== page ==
decus, integritas, probitas

Winner of Two Hersh Best Read On The Net Awards

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Volume 5, No. 15

Sunday, April 15, 2012


Merritt Scott Miller, Editor

Dennis William Steussy, Associate Editor



Steven Spielberg's Pinky and the Brain

Hi again, from the shores of the Salish Sea.  Well, I for one found this uproar around North Korea’s attempt to launch a weather satellite into space a bit much.  More precisely, I thought it was silly.  I happen to believe Pyongyang.  It is ultimately cheaper to develop one’s own payload delivery vehicle and it’s nice to have one’s own satellite up there, as well, doing its meteorological thing.  That’s important to a lot of nations with orbiting junk up there.  Why should it not be important to North Korea?

I’ve noticed that the superpowers tend to treat North Korea like  Pinky and the Brain, Steven Spielberg’s two lab mice who set out each night to conquer the world.  The West characterizes North Korean leaders as messianic and the people as brain washed legions who live only to serve.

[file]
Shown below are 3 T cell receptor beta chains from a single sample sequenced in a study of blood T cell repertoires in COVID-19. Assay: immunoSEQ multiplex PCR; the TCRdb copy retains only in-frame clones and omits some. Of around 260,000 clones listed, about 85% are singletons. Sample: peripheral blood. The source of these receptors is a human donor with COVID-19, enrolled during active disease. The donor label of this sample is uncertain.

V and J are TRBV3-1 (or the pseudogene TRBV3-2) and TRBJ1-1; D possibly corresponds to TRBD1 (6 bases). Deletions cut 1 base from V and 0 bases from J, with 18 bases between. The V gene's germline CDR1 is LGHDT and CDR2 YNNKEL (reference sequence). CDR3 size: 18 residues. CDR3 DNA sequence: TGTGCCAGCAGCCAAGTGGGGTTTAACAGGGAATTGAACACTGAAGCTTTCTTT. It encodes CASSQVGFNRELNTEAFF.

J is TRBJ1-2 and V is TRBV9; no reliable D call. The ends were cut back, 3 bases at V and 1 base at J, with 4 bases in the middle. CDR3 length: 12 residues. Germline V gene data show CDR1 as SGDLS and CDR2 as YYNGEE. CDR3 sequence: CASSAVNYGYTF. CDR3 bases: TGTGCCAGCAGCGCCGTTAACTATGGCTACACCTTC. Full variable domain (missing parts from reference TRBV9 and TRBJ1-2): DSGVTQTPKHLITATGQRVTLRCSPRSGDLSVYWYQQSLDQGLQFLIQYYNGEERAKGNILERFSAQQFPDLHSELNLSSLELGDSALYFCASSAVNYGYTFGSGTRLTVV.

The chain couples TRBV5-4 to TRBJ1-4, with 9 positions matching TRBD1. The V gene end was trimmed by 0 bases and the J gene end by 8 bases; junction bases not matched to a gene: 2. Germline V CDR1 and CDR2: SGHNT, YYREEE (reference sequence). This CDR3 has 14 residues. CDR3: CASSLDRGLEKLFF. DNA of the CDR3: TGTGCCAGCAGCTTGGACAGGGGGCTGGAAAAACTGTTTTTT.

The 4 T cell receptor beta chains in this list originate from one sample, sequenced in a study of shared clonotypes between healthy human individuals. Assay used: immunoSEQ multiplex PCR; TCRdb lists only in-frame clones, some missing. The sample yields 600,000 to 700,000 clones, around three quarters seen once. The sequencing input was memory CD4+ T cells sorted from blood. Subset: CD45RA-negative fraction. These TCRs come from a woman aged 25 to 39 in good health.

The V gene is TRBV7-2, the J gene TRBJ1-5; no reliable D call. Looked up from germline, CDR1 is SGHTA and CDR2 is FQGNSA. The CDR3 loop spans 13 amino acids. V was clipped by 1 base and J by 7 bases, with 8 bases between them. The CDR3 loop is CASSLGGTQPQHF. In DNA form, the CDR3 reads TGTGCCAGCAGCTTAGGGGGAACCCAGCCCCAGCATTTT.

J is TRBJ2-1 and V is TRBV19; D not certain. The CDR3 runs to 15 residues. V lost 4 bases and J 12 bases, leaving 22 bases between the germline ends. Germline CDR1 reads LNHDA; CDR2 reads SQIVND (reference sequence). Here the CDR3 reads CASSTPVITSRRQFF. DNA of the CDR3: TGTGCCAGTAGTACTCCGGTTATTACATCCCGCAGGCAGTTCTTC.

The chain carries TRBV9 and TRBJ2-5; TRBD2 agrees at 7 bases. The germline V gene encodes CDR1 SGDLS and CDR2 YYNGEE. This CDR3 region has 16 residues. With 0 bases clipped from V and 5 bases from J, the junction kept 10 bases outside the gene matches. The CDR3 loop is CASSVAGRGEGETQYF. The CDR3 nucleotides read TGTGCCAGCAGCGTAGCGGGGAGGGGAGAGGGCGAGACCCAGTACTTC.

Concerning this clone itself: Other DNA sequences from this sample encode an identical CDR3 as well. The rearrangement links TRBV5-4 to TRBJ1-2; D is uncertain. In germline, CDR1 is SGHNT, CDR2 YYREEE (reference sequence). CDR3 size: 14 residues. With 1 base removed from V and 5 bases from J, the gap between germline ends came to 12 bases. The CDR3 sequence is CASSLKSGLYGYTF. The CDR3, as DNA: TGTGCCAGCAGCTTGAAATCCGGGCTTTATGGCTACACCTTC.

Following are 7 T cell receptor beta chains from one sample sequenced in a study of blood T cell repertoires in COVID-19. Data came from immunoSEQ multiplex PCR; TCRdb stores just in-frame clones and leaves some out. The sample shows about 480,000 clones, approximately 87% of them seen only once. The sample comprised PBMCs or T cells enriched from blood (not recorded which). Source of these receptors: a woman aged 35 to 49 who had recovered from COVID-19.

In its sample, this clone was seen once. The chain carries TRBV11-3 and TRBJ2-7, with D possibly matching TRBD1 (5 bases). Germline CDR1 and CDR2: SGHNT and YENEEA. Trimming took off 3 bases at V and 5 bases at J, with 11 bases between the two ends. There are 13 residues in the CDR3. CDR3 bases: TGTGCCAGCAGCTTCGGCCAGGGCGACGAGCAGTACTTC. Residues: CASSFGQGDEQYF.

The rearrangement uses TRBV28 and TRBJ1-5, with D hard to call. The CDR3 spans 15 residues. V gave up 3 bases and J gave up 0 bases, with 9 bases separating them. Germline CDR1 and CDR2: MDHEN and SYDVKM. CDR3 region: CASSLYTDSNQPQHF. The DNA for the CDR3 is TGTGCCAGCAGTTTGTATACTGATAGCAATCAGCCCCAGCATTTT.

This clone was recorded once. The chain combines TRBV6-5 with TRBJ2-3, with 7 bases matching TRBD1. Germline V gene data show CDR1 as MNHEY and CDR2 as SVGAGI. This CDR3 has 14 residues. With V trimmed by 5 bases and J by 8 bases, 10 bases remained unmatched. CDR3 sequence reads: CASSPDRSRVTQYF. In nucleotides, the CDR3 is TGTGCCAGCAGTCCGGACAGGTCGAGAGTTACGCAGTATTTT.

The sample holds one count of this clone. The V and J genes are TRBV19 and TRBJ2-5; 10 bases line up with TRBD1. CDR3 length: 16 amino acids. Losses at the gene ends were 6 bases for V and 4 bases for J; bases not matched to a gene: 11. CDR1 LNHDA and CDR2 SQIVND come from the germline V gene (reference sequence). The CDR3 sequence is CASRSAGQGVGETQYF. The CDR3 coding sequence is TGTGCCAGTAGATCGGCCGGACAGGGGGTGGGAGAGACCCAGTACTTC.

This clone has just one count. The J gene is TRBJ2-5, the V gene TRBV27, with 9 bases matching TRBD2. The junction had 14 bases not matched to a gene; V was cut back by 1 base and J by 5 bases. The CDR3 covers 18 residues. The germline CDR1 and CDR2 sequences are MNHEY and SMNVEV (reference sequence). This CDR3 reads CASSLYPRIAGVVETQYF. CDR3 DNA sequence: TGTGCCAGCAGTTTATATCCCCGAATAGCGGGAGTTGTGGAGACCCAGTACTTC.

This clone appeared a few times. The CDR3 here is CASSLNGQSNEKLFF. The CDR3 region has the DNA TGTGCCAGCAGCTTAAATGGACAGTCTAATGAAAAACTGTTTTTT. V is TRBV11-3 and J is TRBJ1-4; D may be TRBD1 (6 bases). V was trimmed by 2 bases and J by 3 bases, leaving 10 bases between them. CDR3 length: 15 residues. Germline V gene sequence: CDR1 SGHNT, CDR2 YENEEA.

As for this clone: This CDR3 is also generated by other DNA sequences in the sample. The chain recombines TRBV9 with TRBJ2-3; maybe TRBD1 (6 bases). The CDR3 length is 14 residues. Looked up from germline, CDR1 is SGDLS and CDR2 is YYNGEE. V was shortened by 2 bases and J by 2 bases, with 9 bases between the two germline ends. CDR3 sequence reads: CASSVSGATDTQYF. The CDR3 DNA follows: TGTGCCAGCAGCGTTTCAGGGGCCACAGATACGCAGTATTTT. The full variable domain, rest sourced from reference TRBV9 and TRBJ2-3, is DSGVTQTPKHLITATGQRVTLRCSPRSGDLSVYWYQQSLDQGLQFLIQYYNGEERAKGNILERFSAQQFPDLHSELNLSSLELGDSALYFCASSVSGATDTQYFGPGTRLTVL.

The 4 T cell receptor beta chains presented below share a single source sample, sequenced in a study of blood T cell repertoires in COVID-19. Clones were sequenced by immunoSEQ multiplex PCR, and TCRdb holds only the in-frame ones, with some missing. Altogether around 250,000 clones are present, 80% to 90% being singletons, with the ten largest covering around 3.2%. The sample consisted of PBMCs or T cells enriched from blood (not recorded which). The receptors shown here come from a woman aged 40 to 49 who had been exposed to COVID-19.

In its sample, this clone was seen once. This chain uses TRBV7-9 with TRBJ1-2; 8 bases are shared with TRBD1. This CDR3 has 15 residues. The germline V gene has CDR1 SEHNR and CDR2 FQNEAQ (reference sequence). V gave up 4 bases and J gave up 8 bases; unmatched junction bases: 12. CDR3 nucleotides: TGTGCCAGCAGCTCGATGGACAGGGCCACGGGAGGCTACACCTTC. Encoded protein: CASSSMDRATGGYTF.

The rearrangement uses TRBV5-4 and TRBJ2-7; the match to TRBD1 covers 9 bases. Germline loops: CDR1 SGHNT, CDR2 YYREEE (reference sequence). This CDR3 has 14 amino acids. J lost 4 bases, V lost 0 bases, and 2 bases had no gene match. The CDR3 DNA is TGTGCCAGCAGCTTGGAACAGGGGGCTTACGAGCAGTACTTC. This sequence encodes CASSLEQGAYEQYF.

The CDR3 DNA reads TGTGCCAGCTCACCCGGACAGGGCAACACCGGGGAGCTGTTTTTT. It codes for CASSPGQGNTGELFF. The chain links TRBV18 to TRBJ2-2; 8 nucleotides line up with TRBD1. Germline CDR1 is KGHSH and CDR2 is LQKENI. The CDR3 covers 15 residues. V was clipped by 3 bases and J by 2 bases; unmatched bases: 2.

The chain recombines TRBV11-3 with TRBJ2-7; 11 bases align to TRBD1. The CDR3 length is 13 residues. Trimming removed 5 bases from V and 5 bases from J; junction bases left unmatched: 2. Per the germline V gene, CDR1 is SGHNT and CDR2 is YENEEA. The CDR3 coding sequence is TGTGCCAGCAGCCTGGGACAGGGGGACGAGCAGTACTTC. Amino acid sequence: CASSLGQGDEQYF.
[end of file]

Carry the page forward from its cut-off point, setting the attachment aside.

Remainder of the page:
It is an Orwellian image and the irony is that the West ~ with its crime and its fear of terrorism ~ has a “camera on every street corner”.  The entire planet itself is under extremely sophisticated orbital surveillance.  In the name of scientific discovery, we’ve probed every aspect of the human condition and environment.  It would be unrealistic to believe there were not microphones, cameras and other sensory recording devices left behind.  What can track the salmon can also track the recreational SCUBA diver.

It is technological evolution that has made this possible.  It is our own behavior toward one another which has made it necessary.  Perhaps it is easier to  Koreathan to admit that what we fear most is that North Korea will act as we would if the situation was reversed.

If that is the case ~ and I truly believe it is ~ then the solution is simple.  Is it not?


Next Sunday, April 22, 2012, a billion people will be celebrating Earth Day.  To join them, please go here.

A father in Argentina who went to say good-bye to his dead infant son opened the boy’s coffin and found the child still alive.  This was heralded as a “miracle,” but authorities are investigating the hospital personnel involved and they do not consider this a case of Divine Intervention but of human error.  The Today Show’s Linda Carroll reports.